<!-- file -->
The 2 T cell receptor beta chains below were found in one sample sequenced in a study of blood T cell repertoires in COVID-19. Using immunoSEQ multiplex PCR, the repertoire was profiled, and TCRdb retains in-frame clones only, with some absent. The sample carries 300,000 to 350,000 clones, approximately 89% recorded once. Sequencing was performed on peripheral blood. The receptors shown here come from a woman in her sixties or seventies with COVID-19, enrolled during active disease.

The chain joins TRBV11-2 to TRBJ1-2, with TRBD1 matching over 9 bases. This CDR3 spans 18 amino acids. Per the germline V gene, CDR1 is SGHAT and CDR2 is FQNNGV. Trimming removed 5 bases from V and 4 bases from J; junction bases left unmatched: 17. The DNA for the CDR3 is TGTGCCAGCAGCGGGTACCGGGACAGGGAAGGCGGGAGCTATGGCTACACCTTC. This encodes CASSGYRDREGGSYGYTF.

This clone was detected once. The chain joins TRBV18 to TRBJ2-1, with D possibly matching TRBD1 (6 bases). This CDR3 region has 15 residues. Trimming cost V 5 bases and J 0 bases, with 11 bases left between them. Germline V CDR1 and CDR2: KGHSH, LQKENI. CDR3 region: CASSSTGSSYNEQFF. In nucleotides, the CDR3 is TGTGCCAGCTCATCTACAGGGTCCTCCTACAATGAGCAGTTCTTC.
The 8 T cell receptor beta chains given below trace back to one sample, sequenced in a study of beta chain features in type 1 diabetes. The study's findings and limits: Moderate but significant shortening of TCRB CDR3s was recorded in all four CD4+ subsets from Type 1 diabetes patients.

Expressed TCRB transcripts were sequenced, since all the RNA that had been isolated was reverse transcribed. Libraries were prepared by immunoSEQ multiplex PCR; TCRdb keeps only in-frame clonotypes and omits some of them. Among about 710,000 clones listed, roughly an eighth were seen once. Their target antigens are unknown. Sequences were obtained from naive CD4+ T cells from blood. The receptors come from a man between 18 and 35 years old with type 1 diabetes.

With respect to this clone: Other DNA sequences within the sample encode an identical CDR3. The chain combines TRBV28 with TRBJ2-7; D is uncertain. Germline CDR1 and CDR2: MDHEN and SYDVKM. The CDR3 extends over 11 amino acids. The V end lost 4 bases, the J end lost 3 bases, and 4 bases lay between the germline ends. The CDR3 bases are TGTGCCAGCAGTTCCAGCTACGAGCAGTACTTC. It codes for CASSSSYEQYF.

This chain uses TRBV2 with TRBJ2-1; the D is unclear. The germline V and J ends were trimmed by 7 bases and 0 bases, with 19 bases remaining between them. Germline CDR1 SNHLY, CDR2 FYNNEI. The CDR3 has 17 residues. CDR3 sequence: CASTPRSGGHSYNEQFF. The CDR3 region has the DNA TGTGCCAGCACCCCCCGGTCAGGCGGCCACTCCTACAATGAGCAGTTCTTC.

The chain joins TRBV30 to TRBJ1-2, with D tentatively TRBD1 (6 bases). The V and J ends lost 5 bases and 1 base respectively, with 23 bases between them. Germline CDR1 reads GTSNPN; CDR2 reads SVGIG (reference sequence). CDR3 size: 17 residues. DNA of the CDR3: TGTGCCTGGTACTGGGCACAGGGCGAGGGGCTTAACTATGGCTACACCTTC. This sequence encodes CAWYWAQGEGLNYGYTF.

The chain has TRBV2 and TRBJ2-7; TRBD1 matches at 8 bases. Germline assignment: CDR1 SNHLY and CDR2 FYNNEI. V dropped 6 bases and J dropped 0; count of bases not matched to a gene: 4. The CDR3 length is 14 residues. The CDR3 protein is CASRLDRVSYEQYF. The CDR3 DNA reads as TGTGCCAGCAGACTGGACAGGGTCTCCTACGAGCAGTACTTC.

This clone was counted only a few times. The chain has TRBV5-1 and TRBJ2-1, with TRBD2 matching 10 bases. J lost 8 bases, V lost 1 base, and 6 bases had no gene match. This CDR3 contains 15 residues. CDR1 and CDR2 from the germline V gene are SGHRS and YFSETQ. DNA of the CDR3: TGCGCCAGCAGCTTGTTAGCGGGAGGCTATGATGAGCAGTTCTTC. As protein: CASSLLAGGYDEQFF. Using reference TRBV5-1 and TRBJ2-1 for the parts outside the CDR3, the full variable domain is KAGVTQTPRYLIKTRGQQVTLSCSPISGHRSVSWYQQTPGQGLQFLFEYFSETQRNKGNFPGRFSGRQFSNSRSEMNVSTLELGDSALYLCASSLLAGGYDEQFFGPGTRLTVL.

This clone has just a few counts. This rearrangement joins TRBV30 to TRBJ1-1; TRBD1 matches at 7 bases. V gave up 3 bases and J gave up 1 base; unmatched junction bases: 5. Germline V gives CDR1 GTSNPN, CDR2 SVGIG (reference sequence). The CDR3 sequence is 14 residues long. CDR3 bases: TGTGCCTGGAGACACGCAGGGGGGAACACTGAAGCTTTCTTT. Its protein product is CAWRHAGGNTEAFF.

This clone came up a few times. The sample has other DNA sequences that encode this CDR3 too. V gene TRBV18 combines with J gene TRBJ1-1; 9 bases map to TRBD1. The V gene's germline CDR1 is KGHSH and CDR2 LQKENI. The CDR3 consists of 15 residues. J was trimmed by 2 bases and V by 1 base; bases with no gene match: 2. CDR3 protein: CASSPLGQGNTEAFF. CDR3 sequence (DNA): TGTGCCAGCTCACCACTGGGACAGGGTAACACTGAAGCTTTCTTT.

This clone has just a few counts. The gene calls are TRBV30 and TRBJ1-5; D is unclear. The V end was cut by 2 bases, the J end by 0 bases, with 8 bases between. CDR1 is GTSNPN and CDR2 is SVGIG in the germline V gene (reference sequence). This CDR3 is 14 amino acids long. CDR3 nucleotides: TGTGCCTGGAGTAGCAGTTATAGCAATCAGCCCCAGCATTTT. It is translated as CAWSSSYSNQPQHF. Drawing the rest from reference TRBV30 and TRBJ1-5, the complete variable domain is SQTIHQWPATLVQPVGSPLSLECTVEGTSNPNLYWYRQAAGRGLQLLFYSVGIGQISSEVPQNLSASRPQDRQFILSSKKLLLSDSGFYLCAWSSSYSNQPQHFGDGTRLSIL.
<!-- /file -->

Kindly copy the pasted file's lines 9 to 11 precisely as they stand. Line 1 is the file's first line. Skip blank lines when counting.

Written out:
The chain has TRBV2 and TRBJ2-7; TRBD1 matches at 8 bases. Germline assignment: CDR1 SNHLY and CDR2 FYNNEI. V dropped 6 bases and J dropped 0; count of bases not matched to a gene: 4. The CDR3 length is 14 residues. The CDR3 protein is CASRLDRVSYEQYF. The CDR3 DNA reads as TGTGCCAGCAGACTGGACAGGGTCTCCTACGAGCAGTACTTC.

This clone was counted only a few times. The chain has TRBV5-1 and TRBJ2-1, with TRBD2 matching 10 bases. J lost 8 bases, V lost 1 base, and 6 bases had no gene match. This CDR3 contains 15 residues. CDR1 and CDR2 from the germline V gene are SGHRS and YFSETQ. DNA of the CDR3: TGCGCCAGCAGCTTGTTAGCGGGAGGCTATGATGAGCAGTTCTTC. As protein: CASSLLAGGYDEQFF. Using reference TRBV5-1 and TRBJ2-1 for the parts outside the CDR3, the full variable domain is KAGVTQTPRYLIKTRGQQVTLSCSPISGHRSVSWYQQTPGQGLQFLFEYFSETQRNKGNFPGRFSGRQFSNSRSEMNVSTLELGDSALYLCASSLLAGGYDEQFFGPGTRLTVL.

This clone has just a few counts. This rearrangement joins TRBV30 to TRBJ1-1; TRBD1 matches at 7 bases. V gave up 3 bases and J gave up 1 base; unmatched junction bases: 5. Germline V gives CDR1 GTSNPN, CDR2 SVGIG (reference sequence). The CDR3 sequence is 14 residues long. CDR3 bases: TGTGCCTGGAGACACGCAGGGGGGAACACTGAAGCTTTCTTT. Its protein product is CAWRHAGGNTEAFF.